Extra prize with literary Nobel: It also helps sell author's books

October 20, 1992|By Los Angeles Daily News

LOS ANGELES -- Two weeks ago, Rush Limbaugh and Jimmy Buffett -- pop culture icons, both -- topped the New York Times hardcover best-seller lists. Two weeks ago, Derek Walcott won the Nobel Prize for literature.

A famous face or high media profile can obviously be used to jump-start book sales. But does literary acclaim also result in dollars at the bookstore?

"It certainly has some impact," said Helene Atwan, associate publisher for Farrar, Straus & Giroux. Ms. Atwan has firsthand experience with the question: FSG publishes both Mr. Walcott and last year's Nobel laureate, Nadine Gordimer. Ms. Atwan said there was a "flurry of orders" when Mr. Walcott's award was announced, and "many stores brought his books out of the poetry and drama sections and put them in the window -- and that has an immediate impact."

Because the Nobel is for a body of work rather than a particular title, the award also has an impact on long-term sales. "For all laureates,"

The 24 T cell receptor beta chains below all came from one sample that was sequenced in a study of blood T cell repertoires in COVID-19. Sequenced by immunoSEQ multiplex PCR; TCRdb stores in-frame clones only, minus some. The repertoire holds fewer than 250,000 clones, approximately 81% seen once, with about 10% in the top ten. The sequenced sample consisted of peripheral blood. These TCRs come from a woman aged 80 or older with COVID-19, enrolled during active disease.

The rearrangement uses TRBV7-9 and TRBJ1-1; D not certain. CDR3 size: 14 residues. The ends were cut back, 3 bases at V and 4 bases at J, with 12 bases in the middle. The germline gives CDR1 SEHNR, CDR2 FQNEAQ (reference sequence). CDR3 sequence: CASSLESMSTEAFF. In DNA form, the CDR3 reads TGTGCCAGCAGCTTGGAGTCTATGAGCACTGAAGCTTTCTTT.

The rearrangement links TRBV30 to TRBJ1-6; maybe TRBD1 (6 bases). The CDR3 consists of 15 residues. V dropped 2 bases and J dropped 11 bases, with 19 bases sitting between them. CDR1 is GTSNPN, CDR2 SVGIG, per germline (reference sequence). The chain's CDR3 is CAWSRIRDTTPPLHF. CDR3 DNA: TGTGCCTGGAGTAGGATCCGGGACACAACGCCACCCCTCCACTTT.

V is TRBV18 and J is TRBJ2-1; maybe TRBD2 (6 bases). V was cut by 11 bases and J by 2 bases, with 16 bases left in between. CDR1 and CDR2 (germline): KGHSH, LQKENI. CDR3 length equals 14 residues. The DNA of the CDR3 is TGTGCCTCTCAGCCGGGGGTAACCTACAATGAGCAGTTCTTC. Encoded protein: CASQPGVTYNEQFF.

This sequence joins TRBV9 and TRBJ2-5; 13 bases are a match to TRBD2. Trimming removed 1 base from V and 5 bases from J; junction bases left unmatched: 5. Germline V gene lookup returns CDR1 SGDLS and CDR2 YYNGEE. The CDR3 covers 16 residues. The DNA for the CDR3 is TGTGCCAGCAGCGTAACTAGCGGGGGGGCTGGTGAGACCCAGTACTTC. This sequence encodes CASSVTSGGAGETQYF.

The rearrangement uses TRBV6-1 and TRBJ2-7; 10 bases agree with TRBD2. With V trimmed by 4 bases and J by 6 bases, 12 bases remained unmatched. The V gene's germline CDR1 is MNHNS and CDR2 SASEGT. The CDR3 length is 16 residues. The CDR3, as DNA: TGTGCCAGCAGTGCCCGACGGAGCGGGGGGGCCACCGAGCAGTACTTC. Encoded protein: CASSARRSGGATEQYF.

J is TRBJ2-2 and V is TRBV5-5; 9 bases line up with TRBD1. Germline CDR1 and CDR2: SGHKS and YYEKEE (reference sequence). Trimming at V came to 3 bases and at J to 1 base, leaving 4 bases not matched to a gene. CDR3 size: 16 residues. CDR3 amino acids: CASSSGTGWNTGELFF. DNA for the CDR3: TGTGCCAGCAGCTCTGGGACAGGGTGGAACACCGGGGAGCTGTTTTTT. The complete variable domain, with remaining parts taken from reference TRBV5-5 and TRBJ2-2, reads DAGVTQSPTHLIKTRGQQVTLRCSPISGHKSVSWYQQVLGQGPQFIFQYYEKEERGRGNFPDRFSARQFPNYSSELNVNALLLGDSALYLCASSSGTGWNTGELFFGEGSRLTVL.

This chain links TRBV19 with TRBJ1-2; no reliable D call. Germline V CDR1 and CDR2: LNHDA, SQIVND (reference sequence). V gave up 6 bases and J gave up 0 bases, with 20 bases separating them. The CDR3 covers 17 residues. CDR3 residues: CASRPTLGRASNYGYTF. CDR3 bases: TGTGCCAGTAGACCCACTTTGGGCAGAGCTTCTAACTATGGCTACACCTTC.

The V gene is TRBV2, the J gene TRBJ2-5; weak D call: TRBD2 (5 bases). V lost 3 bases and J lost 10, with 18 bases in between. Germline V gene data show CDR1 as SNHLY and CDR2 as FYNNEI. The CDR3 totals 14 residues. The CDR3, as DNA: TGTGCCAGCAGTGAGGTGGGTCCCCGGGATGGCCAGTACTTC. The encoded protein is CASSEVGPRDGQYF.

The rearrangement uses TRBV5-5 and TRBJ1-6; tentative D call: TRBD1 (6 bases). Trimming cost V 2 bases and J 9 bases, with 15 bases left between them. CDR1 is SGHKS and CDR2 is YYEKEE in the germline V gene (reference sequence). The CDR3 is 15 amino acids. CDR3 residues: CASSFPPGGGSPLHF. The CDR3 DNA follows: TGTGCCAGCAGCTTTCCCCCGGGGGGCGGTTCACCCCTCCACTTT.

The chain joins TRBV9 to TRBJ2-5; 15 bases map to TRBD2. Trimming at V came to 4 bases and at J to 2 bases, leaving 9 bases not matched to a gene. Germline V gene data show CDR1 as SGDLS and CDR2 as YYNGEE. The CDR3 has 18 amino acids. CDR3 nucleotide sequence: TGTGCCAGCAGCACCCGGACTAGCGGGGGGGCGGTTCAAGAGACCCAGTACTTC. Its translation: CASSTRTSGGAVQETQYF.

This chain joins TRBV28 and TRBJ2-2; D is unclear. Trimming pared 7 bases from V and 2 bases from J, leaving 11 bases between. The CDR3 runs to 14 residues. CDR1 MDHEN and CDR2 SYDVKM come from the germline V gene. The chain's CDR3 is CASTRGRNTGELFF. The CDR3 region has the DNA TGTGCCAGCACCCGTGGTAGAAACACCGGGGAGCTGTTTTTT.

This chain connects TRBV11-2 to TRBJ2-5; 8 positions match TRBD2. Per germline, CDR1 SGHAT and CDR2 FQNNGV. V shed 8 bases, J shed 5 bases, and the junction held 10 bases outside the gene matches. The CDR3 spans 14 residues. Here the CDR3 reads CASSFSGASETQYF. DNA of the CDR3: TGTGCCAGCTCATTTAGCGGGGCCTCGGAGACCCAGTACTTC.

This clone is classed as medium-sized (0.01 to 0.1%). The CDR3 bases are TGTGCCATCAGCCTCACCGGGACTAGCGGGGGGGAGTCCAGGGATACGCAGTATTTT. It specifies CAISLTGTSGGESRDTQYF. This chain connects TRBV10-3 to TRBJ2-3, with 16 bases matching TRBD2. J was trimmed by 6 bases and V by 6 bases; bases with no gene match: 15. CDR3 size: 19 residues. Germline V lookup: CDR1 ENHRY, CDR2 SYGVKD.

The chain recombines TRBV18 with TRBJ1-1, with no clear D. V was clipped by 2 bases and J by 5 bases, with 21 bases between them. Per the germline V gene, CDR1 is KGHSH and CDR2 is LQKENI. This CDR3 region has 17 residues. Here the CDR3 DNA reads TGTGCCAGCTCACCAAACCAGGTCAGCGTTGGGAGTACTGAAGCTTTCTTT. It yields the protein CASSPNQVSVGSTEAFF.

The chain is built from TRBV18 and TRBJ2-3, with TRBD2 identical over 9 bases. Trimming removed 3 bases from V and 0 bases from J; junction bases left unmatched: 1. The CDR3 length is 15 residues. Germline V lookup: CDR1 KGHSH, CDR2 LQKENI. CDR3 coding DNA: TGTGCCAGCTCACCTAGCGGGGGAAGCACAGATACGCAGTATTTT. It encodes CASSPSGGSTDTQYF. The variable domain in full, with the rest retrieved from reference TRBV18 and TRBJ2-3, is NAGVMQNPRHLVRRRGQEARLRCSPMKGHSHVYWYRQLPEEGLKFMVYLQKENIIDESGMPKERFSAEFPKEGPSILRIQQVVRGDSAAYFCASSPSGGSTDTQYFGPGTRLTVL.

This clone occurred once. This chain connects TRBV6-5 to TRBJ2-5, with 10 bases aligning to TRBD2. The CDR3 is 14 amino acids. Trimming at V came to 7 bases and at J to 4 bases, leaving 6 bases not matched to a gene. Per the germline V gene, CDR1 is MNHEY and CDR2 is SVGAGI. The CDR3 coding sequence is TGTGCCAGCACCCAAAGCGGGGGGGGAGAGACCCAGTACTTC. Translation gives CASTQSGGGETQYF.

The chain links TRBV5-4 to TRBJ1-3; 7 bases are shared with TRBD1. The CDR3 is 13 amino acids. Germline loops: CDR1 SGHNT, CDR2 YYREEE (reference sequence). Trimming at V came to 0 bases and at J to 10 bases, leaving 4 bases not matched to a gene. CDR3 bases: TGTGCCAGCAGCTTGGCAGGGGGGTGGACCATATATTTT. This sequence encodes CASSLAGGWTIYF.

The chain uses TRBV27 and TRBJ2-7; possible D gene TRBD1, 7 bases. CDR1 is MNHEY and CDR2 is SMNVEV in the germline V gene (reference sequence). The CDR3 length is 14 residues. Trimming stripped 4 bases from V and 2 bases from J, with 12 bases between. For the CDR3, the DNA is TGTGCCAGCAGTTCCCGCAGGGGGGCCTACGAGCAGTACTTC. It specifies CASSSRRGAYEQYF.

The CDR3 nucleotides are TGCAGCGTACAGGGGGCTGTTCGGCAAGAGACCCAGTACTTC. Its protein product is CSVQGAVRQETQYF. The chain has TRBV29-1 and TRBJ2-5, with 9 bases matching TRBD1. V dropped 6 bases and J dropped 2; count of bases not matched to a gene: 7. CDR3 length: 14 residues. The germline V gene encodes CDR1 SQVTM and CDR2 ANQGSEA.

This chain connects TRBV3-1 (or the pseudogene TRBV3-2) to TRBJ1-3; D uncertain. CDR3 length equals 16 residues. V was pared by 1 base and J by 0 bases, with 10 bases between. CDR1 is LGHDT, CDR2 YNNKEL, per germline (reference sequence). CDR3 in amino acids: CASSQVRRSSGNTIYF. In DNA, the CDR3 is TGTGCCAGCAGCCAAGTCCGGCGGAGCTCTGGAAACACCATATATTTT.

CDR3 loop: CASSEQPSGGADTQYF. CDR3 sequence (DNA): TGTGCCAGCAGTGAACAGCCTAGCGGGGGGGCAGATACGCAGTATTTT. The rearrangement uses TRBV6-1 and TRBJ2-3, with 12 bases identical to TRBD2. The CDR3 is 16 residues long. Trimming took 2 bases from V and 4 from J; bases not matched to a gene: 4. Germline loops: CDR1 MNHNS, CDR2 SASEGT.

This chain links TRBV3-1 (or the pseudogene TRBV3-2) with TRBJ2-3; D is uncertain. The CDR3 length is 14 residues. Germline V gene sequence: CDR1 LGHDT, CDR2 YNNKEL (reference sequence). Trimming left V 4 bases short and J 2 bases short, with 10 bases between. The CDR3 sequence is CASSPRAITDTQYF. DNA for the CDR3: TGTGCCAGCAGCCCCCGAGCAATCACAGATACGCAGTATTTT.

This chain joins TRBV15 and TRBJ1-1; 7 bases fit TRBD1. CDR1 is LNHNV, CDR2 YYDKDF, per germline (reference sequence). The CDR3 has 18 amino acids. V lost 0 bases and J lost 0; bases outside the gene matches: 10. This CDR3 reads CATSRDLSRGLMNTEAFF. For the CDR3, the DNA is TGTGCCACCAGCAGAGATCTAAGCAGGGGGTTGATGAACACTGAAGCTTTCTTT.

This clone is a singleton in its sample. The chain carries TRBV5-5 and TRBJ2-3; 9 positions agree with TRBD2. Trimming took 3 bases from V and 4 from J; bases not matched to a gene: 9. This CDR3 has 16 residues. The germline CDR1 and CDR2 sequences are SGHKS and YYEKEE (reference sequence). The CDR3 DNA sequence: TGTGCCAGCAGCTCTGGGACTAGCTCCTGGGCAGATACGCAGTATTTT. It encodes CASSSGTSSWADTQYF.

said Ms. Atwan, "books are kept in permanent back-stock in most good bookstores, (offering) at least one of each of the author's titles in print. It gives them a much deeper representation in the stores."

"I don't know that I can quantify it, particularly in the case of Walcott, whose works are collections of poetry and plays. In the case of Gordimer, a novelist and short-story writer, the impact is more apparent," Ms. Atwan said, noting that sales of the hardcover edition of "Jump and Other Stories," the newest Ms. Gordimer title at the time of her award, doubled.

Ms. Gordimer's work is published in paperback by Penguin, and Penguin spokeswoman Janet Kraybill said Ms. Gordimer's Nobel prize last year had spurred sales of all 14 titles then in print, some selling at as much as seven times the previous rate. "It certainly doesn't put somebody on the No. 1 spot on the New York Times list, but it does wonders for our backlist. We noticed an immediate increase," Ms. Kraybill said. "It's settled down a bit now, but it is still greater than it was before."

But does pop culture notoriety sell more books than literary laurels?

"That's unquestionably true," Ms. Atwan said with a laugh. "On the other hand, literary accolades and prizes do sell books, too. And a big part of it with the Nobel is that it attracts a lot of media attention -- they are very interested in the author, not just in the moment. And for the author's next books, we can get more media attention."

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